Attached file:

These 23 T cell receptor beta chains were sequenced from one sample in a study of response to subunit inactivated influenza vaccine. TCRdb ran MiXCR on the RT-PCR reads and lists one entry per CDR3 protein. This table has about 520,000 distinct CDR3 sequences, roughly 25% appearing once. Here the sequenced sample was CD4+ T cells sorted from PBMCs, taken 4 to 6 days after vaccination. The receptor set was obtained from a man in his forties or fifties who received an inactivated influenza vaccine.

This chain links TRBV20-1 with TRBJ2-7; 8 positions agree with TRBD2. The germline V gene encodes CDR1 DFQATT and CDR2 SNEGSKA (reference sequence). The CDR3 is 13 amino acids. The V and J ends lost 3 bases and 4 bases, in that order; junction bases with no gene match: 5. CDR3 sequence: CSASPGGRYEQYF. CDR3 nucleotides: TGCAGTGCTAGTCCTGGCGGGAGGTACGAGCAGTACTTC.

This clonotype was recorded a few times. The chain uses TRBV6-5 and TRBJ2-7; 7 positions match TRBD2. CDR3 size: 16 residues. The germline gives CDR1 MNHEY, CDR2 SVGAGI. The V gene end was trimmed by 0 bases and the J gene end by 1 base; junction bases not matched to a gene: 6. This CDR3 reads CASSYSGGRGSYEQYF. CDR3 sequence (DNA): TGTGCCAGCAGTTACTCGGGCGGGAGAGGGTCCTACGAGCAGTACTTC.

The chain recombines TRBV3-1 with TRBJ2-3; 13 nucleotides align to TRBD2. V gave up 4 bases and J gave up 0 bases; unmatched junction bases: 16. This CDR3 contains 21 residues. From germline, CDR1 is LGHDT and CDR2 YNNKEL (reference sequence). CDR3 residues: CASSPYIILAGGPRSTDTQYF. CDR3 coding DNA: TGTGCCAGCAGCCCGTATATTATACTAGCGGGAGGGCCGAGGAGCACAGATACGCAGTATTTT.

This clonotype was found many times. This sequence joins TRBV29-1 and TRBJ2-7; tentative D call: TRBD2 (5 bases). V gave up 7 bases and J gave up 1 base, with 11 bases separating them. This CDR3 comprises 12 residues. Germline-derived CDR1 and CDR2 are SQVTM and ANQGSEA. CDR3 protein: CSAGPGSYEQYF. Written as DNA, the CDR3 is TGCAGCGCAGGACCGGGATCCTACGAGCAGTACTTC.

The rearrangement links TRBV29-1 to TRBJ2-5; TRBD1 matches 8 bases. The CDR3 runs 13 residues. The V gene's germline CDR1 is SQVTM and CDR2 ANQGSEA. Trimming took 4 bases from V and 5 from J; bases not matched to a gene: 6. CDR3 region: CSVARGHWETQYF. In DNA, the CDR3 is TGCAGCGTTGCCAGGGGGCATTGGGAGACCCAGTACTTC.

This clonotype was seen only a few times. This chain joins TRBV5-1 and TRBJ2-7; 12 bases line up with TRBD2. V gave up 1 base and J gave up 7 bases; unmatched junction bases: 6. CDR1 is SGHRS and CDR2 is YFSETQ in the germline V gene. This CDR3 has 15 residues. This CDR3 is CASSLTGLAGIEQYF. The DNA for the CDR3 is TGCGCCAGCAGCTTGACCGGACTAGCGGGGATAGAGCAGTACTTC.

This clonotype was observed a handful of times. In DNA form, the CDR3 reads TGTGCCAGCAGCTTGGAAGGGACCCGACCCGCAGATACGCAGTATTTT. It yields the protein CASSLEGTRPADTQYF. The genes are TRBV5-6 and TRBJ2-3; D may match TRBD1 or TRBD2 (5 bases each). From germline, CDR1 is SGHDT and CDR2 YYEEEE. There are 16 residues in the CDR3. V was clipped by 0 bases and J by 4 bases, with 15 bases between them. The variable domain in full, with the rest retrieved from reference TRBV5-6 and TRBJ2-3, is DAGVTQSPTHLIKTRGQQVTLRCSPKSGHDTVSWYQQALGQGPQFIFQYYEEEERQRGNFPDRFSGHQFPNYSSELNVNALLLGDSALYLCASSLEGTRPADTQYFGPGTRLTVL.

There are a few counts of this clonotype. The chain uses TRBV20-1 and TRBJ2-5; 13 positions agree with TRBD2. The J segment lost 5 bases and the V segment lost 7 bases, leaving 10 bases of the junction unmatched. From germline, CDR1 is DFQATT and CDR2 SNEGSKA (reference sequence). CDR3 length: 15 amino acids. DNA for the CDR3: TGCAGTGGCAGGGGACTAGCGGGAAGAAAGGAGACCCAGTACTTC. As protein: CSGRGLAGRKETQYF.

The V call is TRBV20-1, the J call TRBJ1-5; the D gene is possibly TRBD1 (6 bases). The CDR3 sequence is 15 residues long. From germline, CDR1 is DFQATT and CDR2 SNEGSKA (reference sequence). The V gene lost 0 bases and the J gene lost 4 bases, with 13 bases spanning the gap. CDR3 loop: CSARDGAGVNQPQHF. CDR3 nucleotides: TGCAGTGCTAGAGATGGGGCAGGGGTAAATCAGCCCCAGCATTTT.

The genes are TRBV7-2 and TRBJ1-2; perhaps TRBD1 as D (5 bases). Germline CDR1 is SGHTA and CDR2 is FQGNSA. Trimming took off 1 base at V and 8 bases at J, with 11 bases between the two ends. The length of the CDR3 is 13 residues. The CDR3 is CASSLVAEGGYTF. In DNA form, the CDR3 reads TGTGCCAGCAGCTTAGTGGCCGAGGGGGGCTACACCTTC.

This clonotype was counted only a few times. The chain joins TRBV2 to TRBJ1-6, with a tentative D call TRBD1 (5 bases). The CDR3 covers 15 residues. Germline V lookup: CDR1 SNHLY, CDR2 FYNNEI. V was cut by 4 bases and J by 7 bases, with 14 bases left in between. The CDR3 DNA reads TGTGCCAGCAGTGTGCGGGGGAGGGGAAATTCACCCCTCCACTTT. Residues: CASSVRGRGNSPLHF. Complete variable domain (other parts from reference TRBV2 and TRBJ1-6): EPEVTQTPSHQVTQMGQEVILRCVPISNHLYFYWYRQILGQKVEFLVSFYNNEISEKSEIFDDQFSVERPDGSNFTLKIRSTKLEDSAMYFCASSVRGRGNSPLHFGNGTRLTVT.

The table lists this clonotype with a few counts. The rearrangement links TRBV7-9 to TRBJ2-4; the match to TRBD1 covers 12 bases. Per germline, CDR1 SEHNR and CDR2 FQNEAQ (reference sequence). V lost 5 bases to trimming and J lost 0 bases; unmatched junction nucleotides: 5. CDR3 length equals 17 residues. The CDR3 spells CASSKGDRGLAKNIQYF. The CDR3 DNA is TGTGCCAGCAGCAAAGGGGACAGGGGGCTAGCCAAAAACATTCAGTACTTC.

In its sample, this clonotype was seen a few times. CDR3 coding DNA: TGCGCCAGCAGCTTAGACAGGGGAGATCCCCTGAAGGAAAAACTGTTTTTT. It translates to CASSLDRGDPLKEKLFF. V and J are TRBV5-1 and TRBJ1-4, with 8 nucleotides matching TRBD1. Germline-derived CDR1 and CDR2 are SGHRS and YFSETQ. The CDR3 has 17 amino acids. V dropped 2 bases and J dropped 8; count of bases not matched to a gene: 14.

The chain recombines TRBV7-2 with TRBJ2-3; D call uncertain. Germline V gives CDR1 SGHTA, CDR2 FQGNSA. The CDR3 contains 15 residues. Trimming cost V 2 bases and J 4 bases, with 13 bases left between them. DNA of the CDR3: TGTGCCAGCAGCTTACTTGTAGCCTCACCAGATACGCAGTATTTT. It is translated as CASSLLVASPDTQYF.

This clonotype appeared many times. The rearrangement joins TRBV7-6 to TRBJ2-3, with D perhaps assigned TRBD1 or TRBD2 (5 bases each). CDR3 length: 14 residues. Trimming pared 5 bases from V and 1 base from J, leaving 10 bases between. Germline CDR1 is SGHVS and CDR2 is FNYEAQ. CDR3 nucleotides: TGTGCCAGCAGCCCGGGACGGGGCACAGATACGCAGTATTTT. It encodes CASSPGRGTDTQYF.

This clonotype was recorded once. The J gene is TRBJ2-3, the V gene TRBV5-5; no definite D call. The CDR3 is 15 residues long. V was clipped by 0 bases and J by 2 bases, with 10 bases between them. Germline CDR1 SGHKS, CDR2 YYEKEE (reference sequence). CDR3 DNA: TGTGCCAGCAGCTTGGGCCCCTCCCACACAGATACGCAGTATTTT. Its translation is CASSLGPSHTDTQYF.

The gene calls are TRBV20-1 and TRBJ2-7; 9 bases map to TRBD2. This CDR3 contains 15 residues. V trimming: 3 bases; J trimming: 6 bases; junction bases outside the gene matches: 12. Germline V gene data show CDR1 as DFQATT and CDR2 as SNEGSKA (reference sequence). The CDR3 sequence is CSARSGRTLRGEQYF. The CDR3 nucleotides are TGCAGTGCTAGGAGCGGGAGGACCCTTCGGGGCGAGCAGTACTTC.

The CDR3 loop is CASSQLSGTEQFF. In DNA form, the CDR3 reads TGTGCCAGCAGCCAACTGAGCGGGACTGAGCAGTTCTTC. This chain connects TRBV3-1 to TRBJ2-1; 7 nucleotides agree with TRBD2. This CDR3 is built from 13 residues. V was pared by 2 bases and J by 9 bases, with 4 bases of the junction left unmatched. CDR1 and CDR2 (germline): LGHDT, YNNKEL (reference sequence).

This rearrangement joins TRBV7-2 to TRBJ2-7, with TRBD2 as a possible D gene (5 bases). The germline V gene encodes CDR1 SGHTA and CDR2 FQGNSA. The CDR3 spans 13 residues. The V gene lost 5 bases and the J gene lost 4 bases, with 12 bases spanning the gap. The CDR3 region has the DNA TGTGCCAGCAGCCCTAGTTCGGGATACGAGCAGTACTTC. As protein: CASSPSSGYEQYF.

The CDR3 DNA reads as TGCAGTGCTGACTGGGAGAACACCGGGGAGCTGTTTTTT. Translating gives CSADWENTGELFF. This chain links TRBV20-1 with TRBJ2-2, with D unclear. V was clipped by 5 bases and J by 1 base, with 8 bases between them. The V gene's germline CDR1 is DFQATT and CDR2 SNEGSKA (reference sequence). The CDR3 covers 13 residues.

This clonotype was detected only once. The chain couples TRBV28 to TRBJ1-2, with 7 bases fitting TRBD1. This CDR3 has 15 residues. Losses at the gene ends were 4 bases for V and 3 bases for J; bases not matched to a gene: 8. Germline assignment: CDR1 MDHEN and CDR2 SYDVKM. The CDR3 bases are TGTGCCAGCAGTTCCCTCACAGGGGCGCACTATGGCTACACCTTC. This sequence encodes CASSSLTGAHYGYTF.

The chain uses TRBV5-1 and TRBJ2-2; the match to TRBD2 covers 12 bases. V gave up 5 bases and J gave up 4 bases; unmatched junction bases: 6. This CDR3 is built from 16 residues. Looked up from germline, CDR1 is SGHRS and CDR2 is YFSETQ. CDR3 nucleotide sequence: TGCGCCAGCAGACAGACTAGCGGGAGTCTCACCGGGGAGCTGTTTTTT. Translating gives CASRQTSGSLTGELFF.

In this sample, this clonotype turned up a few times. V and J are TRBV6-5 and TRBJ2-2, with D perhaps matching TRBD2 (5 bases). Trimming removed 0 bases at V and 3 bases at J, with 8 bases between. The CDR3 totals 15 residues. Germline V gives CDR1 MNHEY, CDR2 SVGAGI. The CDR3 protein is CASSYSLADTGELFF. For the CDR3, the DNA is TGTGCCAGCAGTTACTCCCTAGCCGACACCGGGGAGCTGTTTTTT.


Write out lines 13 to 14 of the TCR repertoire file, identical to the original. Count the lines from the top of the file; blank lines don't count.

The table lists this clonotype with a few counts. The rearrangement links TRBV7-9 to TRBJ2-4; the match to TRBD1 covers 12 bases. Per germline, CDR1 SEHNR and CDR2 FQNEAQ (reference sequence). V lost 5 bases to trimming and J lost 0 bases; unmatched junction nucleotides: 5. CDR3 length equals 17 residues. The CDR3 spells CASSKGDRGLAKNIQYF. The CDR3 DNA is TGTGCCAGCAGCAAAGGGGACAGGGGGCTAGCCAAAAACATTCAGTACTTC.

In its sample, this clonotype was seen a few times. CDR3 coding DNA: TGCGCCAGCAGCTTAGACAGGGGAGATCCCCTGAAGGAAAAACTGTTTTTT. It translates to CASSLDRGDPLKEKLFF. V and J are TRBV5-1 and TRBJ1-4, with 8 nucleotides matching TRBD1. Germline-derived CDR1 and CDR2 are SGHRS and YFSETQ. The CDR3 has 17 amino acids. V dropped 2 bases and J dropped 8; count of bases not matched to a gene: 14.